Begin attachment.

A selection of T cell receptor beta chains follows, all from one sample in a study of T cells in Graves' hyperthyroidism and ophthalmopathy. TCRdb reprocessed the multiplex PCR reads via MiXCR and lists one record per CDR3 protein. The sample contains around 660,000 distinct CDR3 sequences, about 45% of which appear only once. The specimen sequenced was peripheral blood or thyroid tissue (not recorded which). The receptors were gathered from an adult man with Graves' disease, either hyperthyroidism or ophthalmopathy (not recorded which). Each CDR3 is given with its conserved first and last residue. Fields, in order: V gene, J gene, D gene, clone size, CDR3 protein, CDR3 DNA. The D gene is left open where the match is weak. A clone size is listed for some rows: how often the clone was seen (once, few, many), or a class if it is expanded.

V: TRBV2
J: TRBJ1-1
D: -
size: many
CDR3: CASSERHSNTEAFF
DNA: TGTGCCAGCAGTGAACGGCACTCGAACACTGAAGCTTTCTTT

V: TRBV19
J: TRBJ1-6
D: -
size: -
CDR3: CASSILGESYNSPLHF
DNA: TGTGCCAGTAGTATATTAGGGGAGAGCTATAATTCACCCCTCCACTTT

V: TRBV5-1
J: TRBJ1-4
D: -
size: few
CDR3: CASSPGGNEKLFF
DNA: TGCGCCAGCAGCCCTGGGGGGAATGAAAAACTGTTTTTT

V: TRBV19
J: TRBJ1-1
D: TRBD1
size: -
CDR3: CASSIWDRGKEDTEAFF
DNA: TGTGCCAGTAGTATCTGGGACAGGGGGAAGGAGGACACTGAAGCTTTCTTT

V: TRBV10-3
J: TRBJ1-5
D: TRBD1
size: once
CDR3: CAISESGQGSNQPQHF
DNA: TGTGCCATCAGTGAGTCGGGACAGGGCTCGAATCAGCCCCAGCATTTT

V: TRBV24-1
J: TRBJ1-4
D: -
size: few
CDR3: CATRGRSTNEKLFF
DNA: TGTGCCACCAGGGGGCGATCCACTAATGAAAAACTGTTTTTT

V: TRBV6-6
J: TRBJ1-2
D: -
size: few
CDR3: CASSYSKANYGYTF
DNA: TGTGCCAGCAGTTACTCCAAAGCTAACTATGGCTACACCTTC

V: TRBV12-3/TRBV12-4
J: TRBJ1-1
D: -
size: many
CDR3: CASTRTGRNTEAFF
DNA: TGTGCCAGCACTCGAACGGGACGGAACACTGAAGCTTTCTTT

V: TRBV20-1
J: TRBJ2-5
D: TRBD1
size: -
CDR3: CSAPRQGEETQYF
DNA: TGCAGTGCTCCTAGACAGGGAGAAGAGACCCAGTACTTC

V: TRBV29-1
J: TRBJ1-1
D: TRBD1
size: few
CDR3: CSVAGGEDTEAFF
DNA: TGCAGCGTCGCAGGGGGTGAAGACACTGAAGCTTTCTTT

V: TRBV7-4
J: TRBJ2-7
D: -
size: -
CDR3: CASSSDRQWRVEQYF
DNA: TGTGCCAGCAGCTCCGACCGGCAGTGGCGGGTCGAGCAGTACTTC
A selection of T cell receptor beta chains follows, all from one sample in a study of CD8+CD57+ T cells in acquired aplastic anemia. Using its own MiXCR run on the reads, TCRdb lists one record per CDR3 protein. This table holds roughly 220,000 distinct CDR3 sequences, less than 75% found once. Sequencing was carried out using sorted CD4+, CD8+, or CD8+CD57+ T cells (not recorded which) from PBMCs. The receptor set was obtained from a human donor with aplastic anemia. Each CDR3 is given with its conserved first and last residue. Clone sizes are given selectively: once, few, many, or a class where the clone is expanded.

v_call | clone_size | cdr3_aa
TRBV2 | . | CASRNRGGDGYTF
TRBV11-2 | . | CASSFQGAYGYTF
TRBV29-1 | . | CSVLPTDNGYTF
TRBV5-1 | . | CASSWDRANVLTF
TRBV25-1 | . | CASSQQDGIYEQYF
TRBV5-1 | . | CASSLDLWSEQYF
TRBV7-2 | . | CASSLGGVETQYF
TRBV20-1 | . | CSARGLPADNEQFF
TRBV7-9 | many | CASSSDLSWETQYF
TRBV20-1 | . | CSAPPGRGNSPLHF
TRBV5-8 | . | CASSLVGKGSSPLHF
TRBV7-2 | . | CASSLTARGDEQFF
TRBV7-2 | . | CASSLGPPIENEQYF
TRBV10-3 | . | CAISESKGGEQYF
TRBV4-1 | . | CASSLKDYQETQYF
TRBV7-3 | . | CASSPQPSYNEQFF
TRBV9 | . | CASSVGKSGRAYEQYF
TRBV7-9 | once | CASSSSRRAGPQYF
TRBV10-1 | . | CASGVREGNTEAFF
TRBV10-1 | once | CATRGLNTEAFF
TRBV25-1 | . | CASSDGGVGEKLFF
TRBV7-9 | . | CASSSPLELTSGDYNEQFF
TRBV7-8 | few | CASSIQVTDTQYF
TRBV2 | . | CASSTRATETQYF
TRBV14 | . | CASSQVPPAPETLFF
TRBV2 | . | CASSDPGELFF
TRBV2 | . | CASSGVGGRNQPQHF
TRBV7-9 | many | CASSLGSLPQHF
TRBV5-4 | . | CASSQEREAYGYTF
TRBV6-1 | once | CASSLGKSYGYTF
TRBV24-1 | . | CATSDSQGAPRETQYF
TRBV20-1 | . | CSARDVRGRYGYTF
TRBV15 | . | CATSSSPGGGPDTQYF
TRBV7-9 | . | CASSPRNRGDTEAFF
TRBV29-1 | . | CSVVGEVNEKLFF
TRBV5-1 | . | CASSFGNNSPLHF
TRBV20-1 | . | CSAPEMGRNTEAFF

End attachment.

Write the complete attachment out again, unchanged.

A selection of T cell receptor beta chains follows, all from one sample in a study of T cells in Graves' hyperthyroidism and ophthalmopathy. TCRdb reprocessed the multiplex PCR reads via MiXCR and lists one record per CDR3 protein. The sample contains around 660,000 distinct CDR3 sequences, about 45% of which appear only once. The specimen sequenced was peripheral blood or thyroid tissue (not recorded which). The receptors were gathered from an adult man with Graves' disease, either hyperthyroidism or ophthalmopathy (not recorded which). Each CDR3 is given with its conserved first and last residue. Fields, in order: V gene, J gene, D gene, clone size, CDR3 protein, CDR3 DNA. The D gene is left open where the match is weak. A clone size is listed for some rows: how often the clone was seen (once, few, many), or a class if it is expanded.

V: TRBV2
J: TRBJ1-1
D: -
size: many
CDR3: CASSERHSNTEAFF
DNA: TGTGCCAGCAGTGAACGGCACTCGAACACTGAAGCTTTCTTT

V: TRBV19
J: TRBJ1-6
D: -
size: -
CDR3: CASSILGESYNSPLHF
DNA: TGTGCCAGTAGTATATTAGGGGAGAGCTATAATTCACCCCTCCACTTT

V: TRBV5-1
J: TRBJ1-4
D: -
size: few
CDR3: CASSPGGNEKLFF
DNA: TGCGCCAGCAGCCCTGGGGGGAATGAAAAACTGTTTTTT

V: TRBV19
J: TRBJ1-1
D: TRBD1
size: -
CDR3: CASSIWDRGKEDTEAFF
DNA: TGTGCCAGTAGTATCTGGGACAGGGGGAAGGAGGACACTGAAGCTTTCTTT

V: TRBV10-3
J: TRBJ1-5
D: TRBD1
size: once
CDR3: CAISESGQGSNQPQHF
DNA: TGTGCCATCAGTGAGTCGGGACAGGGCTCGAATCAGCCCCAGCATTTT

V: TRBV24-1
J: TRBJ1-4
D: -
size: few
CDR3: CATRGRSTNEKLFF
DNA: TGTGCCACCAGGGGGCGATCCACTAATGAAAAACTGTTTTTT

V: TRBV6-6
J: TRBJ1-2
D: -
size: few
CDR3: CASSYSKANYGYTF
DNA: TGTGCCAGCAGTTACTCCAAAGCTAACTATGGCTACACCTTC

V: TRBV12-3/TRBV12-4
J: TRBJ1-1
D: -
size: many
CDR3: CASTRTGRNTEAFF
DNA: TGTGCCAGCACTCGAACGGGACGGAACACTGAAGCTTTCTTT

V: TRBV20-1
J: TRBJ2-5
D: TRBD1
size: -
CDR3: CSAPRQGEETQYF
DNA: TGCAGTGCTCCTAGACAGGGAGAAGAGACCCAGTACTTC

V: TRBV29-1
J: TRBJ1-1
D: TRBD1
size: few
CDR3: CSVAGGEDTEAFF
DNA: TGCAGCGTCGCAGGGGGTGAAGACACTGAAGCTTTCTTT

V: TRBV7-4
J: TRBJ2-7
D: -
size: -
CDR3: CASSSDRQWRVEQYF
DNA: TGTGCCAGCAGCTCCGACCGGCAGTGGCGGGTCGAGCAGTACTTC
A selection of T cell receptor beta chains follows, all from one sample in a study of CD8+CD57+ T cells in acquired aplastic anemia. Using its own MiXCR run on the reads, TCRdb lists one record per CDR3 protein. This table holds roughly 220,000 distinct CDR3 sequences, less than 75% found once. Sequencing was carried out using sorted CD4+, CD8+, or CD8+CD57+ T cells (not recorded which) from PBMCs. The receptor set was obtained from a human donor with aplastic anemia. Each CDR3 is given with its conserved first and last residue. Clone sizes are given selectively: once, few, many, or a class where the clone is expanded.

v_call | clone_size | cdr3_aa
TRBV2 | . | CASRNRGGDGYTF
TRBV11-2 | . | CASSFQGAYGYTF
TRBV29-1 | . | CSVLPTDNGYTF
TRBV5-1 | . | CASSWDRANVLTF
TRBV25-1 | . | CASSQQDGIYEQYF
TRBV5-1 | . | CASSLDLWSEQYF
TRBV7-2 | . | CASSLGGVETQYF
TRBV20-1 | . | CSARGLPADNEQFF
TRBV7-9 | many | CASSSDLSWETQYF
TRBV20-1 | . | CSAPPGRGNSPLHF
TRBV5-8 | . | CASSLVGKGSSPLHF
TRBV7-2 | . | CASSLTARGDEQFF
TRBV7-2 | . | CASSLGPPIENEQYF
TRBV10-3 | . | CAISESKGGEQYF
TRBV4-1 | . | CASSLKDYQETQYF
TRBV7-3 | . | CASSPQPSYNEQFF
TRBV9 | . | CASSVGKSGRAYEQYF
TRBV7-9 | once | CASSSSRRAGPQYF
TRBV10-1 | . | CASGVREGNTEAFF
TRBV10-1 | once | CATRGLNTEAFF
TRBV25-1 | . | CASSDGGVGEKLFF
TRBV7-9 | . | CASSSPLELTSGDYNEQFF
TRBV7-8 | few | CASSIQVTDTQYF
TRBV2 | . | CASSTRATETQYF
TRBV14 | . | CASSQVPPAPETLFF
TRBV2 | . | CASSDPGELFF
TRBV2 | . | CASSGVGGRNQPQHF
TRBV7-9 | many | CASSLGSLPQHF
TRBV5-4 | . | CASSQEREAYGYTF
TRBV6-1 | once | CASSLGKSYGYTF
TRBV24-1 | . | CATSDSQGAPRETQYF
TRBV20-1 | . | CSARDVRGRYGYTF
TRBV15 | . | CATSSSPGGGPDTQYF
TRBV7-9 | . | CASSPRNRGDTEAFF
TRBV29-1 | . | CSVVGEVNEKLFF
TRBV5-1 | . | CASSFGNNSPLHF
TRBV20-1 | . | CSAPEMGRNTEAFF